Firstly, we must dispense with the notion of England being the be all and end all for exporting Irish footballing talent. Though they are our nearest neighbours and our countries share so much in terms of culture and language, the extent to which we rely on English infrastructure producing our footballing talents is unhealthy. For one, I don’t know if anyone has noticed but English football is not in the rudest of health itself at the moment; are we sure we want to entrust our best young footballers to a system receiving so much criticism?
It is not only this, but the smallness of ambition that the reliance on England reveals. It is the easier option to take, to go to a country less than an hour’s flight away, where you speak the language and understand the culture. The braver, more ambitious option might be to seek opportunity further afield, to fly the nest and attempt to gain a footballing education in European countries. It is not the fault of the players that England is the first and last consideration when thinking about their future. That is all they know. It is up to the administration, those in charge, to encourage and incentivise a broadening of the horizons. An Irish footballing prospect moving to Holland or Italy, at whatever level, would display a serious intent to grow and improve, to move beyond what has become the norm and aim for different standards.
Another important step which must be taken by those in charge of football in this country is to promote the idea of second and third chances, of perseverance paying off. For all my talk of reducing reliance on England, the likelihood is that Britain will always be the incubator for nurturing our footballing talent. This being the case, as I have said, many will fall through the cracks of the big clubs, lost in the shuffle in the rat race to the first team.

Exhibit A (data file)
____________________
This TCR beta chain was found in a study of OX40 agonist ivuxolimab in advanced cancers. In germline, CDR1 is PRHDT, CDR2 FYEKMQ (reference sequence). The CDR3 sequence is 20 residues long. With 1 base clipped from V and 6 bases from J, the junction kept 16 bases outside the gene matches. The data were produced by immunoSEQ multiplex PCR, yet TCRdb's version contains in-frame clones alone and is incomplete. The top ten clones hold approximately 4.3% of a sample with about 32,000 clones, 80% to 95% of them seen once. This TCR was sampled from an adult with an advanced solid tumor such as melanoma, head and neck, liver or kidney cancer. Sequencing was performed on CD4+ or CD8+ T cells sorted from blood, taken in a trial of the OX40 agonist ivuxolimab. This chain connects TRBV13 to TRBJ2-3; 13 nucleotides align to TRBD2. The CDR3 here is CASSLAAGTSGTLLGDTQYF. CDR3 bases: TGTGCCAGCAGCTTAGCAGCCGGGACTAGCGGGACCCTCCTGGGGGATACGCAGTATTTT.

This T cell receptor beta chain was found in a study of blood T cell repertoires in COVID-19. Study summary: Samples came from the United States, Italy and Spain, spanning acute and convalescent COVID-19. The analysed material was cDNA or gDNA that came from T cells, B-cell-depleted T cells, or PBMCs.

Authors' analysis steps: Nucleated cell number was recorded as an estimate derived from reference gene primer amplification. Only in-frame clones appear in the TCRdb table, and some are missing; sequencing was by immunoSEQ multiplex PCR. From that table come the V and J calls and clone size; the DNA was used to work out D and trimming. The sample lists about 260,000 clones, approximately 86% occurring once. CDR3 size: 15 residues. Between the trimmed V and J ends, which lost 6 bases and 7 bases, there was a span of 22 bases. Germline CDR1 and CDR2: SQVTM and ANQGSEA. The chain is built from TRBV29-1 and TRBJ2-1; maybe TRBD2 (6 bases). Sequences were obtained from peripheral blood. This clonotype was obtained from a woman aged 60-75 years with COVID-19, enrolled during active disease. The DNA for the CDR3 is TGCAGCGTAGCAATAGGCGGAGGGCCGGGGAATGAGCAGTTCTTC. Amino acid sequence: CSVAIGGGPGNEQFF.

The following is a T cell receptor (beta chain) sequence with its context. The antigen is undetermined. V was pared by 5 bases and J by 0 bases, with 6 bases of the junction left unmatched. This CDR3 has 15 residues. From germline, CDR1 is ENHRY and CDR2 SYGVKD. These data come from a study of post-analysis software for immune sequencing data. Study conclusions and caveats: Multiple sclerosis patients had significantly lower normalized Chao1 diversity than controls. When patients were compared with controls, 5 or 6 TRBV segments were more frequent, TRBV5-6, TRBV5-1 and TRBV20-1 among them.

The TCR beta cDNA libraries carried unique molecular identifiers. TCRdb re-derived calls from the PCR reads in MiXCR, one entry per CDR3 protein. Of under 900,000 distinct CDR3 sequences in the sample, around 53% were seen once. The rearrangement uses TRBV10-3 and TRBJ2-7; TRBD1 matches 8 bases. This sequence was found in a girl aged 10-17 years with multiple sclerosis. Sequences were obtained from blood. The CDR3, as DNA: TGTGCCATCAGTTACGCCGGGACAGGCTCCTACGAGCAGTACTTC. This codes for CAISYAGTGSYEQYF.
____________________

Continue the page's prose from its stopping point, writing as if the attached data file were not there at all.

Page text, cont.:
But the FAI and other administrators must promote the idea that to be let go from a Premier League side, no matter who they are, is far from the end of a footballer’s career. There must be a negation of the idea that footballers must be fully formed superstars by the age of 21 for them to be a success. In countries like Germany and Spain, who boast large playing populations and vibrant leagues, there may be a pressure to be fully formed in your early 20s or risk being left behind, but in an Irish context, it is very much a case of better late than never.
Luckily, a new poster boy for this notion has just stepped forward; one Robert Brady. Ireland’s hero in Lille and Lyon made his way up the ranks in Manchester United’s academy all the way to first team appearances in the League Cup but was eventually let go. Brady was picked up by Hull City and eventually moved on to Norwich. Being relegated twice in two seasons was hardly the club career Brady would have envisaged for himself while at Old Trafford but he has not allowed this to derail him. Instead, he is coming into his stride more and more with every passing year, showing the quality on the ball which saw Manchester United pick him up to begin with and was Ireland’s standout performer in France. Brady perfectly encapsulates the idea that you do not need to be playing at a Top 4 side to have international prospects and that ability counts for far more than what club shirt you wear.